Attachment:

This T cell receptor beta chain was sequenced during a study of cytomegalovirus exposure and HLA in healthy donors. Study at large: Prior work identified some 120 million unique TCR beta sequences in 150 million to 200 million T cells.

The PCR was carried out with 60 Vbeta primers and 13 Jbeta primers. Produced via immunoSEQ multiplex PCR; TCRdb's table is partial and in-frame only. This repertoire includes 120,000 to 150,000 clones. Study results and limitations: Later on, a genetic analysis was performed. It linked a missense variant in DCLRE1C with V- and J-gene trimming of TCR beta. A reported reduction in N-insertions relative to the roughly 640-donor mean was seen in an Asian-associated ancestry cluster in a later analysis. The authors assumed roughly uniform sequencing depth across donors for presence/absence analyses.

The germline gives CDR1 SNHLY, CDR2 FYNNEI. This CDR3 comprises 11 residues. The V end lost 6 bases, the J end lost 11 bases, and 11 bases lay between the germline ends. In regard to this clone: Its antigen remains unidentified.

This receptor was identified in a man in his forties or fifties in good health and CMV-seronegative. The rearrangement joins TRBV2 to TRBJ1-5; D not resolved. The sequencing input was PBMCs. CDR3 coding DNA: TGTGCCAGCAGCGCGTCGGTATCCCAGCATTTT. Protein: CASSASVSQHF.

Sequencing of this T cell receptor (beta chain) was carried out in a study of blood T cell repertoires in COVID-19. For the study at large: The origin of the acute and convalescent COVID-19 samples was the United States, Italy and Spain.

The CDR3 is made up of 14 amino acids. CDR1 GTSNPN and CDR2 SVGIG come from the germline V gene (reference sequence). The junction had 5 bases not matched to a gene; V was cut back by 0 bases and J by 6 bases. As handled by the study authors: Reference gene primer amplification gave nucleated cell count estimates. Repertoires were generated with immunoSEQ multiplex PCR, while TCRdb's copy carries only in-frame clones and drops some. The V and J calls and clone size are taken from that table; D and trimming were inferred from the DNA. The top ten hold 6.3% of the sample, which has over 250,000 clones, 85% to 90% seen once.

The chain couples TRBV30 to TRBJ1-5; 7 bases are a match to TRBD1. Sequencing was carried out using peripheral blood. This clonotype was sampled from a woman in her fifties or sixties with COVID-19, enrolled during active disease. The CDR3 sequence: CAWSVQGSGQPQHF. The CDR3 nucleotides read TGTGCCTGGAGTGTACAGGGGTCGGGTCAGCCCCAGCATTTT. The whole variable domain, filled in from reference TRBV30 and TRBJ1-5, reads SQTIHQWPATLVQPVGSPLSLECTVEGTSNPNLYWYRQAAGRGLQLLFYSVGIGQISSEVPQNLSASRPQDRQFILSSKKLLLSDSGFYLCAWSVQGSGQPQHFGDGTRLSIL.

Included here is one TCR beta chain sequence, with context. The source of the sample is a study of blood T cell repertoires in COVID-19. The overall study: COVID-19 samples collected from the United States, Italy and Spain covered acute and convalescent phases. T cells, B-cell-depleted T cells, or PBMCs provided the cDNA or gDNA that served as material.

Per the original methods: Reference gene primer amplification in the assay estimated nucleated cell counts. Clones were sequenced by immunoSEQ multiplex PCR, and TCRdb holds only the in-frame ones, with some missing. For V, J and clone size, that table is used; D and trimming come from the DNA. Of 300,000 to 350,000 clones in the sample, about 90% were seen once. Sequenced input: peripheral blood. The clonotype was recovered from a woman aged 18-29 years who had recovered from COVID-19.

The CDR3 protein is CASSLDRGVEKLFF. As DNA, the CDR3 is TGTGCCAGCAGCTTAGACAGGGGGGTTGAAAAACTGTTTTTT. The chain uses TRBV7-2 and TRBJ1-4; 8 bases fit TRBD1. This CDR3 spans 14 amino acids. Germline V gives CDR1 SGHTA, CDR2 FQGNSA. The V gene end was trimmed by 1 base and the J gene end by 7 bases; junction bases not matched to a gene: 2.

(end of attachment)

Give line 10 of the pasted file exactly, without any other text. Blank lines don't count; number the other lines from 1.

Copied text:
The CDR3 protein is CASSLDRGVEKLFF. As DNA, the CDR3 is TGTGCCAGCAGCTTAGACAGGGGGGTTGAAAAACTGTTTTTT. The chain uses TRBV7-2 and TRBJ1-4; 8 bases fit TRBD1. This CDR3 spans 14 amino acids. Germline V gives CDR1 SGHTA, CDR2 FQGNSA. The V gene end was trimmed by 1 base and the J gene end by 7 bases; junction bases not matched to a gene: 2.